With Trenton officials saying revenues from the 23-cent per gallon gas tax hike two years ago are not meeting revenue expectations, rumbling from the statehouse have indicated another gas tax increase could be on the horizon, drawing ire from the Ocean County freeholders.
“Here we go again,” said Freeholder Director Gerry P. Little. “This Board of Freeholders will vehemently oppose an additional increase in the gasoline tax, as we did two years ago when Trenton hiked the tax by 23 cents per gallon.”
The 2016 increase moved New Jersey from the second-lowest taxed fuel to the sixth-highest in the nation. But despite the large, 23-cent jump, Murphy administration officials say the tax is not meeting revenue expectations. State Treasurer Elizabeth Maher Muoio told NJ Spotlight that a decision on whether to raise taxes – again – should be made in the coming weeks, and would likely be in effect this fall.
The problem: Garden State residents simply aren’t buying enough gas. The 2016 law took that possibility into account and included language that would allow the state to further increase the tax if consumption declined. The law set a baseline of $1.16 billion in new revenue and said the tax could be increased if that figure was not being met. Based on current projections, an additional increase would be two to four cents per gallon.
The freeholders blasted the possibility of a second increase in just two years, saying Ocean County residents have some of the longest commutes in the state and do not have the same level of public transportation options as those in North Jersey or the Philadelphia suburbs, leaving them disproportionately reliant on cars. In all, 82 percent of Ocean County resident use a private vehicle for work, said Freeholder Joseph Vicari.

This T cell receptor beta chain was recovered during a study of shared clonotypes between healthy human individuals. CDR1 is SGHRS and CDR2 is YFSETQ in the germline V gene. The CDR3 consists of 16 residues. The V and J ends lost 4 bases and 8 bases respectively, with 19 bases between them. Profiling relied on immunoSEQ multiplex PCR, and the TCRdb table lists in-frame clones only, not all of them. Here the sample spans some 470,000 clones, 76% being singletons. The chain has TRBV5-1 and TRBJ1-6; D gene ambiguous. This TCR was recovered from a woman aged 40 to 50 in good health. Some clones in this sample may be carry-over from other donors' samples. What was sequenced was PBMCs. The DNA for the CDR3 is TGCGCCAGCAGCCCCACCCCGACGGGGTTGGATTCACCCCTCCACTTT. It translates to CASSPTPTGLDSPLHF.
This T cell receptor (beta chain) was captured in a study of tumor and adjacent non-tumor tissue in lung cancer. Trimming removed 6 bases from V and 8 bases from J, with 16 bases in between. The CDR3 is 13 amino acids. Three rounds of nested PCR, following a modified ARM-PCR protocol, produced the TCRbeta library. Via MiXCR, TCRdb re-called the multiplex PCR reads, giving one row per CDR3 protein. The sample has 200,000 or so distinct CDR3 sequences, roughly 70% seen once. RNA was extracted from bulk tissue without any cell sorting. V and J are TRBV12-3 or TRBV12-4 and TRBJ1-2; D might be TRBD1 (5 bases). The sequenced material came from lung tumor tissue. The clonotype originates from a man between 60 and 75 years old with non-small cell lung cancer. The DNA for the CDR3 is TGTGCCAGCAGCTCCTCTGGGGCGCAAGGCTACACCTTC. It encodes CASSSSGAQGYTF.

“This is a far cry from Northern New Jersey Counties that are served by numerous bus, train and light rail lines,” Vicari said. “The gas tax is unfair to Ocean County residents who have no other choice than to drive to work.”
Making things worse, Ocean County residents are more likely to rely on tolled highways – in this case, the Garden State Parkway – than those in other areas of New Jersey who can more easily use local roads or highways without tolls to get to their destination.
“Ocean County drivers already pay the most in gasoline and tolls because they have the longest commutes in the state,” Vicari said. “This latest proposal will only add to their burden.”
Vicari, vehemently opposing the plan, expressed disappointment with the result – or lack thereof – from the original gas tax increase.
“We’ve seen no progress on the widening of Route 9,” Vicari said. “The Route 166 project in Toms River continues to drag on with no end in sight. When the state finally decided to rebuild the Mathis Bridge they simply replaced the drawbridge with another drawbridge instead of building a higher span that wouldn’t delay traffic.”
The decision will ultimately fall to a recommendation by Muoio, a former Democratic freeholder from Mercer County.
Any increase, by law, would have to take effect Oct. 1, and the 2016 law requires a 30 day notice period. Therefore, a decision on any increase would have to be made by Sept. 1.